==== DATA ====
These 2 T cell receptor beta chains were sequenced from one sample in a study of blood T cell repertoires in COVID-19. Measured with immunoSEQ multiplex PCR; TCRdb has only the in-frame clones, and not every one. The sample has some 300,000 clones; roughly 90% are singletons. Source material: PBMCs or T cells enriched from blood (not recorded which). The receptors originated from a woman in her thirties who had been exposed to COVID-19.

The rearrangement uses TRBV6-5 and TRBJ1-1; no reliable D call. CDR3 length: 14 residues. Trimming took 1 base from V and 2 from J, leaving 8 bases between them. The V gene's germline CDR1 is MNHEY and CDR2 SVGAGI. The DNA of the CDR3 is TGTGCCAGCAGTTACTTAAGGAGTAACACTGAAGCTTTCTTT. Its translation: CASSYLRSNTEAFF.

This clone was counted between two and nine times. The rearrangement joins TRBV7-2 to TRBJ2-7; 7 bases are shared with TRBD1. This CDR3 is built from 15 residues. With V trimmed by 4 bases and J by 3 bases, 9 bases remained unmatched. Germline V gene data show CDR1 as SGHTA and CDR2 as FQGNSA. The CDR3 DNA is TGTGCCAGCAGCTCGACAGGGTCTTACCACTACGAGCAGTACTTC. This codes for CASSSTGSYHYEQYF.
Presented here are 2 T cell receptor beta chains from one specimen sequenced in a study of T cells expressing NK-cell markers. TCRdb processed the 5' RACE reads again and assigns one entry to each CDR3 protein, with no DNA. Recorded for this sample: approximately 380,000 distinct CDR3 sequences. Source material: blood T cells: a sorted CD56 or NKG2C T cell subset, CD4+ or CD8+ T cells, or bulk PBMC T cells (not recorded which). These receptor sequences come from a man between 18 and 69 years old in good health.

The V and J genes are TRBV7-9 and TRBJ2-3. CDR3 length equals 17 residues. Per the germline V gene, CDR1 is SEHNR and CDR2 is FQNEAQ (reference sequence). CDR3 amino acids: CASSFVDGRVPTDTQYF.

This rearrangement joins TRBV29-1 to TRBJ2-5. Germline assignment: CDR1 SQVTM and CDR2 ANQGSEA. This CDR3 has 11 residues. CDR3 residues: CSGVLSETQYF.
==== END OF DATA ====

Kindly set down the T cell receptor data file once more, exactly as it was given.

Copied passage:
These 2 T cell receptor beta chains were sequenced from one sample in a study of blood T cell repertoires in COVID-19. Measured with immunoSEQ multiplex PCR; TCRdb has only the in-frame clones, and not every one. The sample has some 300,000 clones; roughly 90% are singletons. Source material: PBMCs or T cells enriched from blood (not recorded which). The receptors originated from a woman in her thirties who had been exposed to COVID-19.

The rearrangement uses TRBV6-5 and TRBJ1-1; no reliable D call. CDR3 length: 14 residues. Trimming took 1 base from V and 2 from J, leaving 8 bases between them. The V gene's germline CDR1 is MNHEY and CDR2 SVGAGI. The DNA of the CDR3 is TGTGCCAGCAGTTACTTAAGGAGTAACACTGAAGCTTTCTTT. Its translation: CASSYLRSNTEAFF.

This clone was counted between two and nine times. The rearrangement joins TRBV7-2 to TRBJ2-7; 7 bases are shared with TRBD1. This CDR3 is built from 15 residues. With V trimmed by 4 bases and J by 3 bases, 9 bases remained unmatched. Germline V gene data show CDR1 as SGHTA and CDR2 as FQGNSA. The CDR3 DNA is TGTGCCAGCAGCTCGACAGGGTCTTACCACTACGAGCAGTACTTC. This codes for CASSSTGSYHYEQYF.
Presented here are 2 T cell receptor beta chains from one specimen sequenced in a study of T cells expressing NK-cell markers. TCRdb processed the 5' RACE reads again and assigns one entry to each CDR3 protein, with no DNA. Recorded for this sample: approximately 380,000 distinct CDR3 sequences. Source material: blood T cells: a sorted CD56 or NKG2C T cell subset, CD4+ or CD8+ T cells, or bulk PBMC T cells (not recorded which). These receptor sequences come from a man between 18 and 69 years old in good health.

The V and J genes are TRBV7-9 and TRBJ2-3. CDR3 length equals 17 residues. Per the germline V gene, CDR1 is SEHNR and CDR2 is FQNEAQ (reference sequence). CDR3 amino acids: CASSFVDGRVPTDTQYF.

This rearrangement joins TRBV29-1 to TRBJ2-5. Germline assignment: CDR1 SQVTM and CDR2 ANQGSEA. This CDR3 has 11 residues. CDR3 residues: CSGVLSETQYF.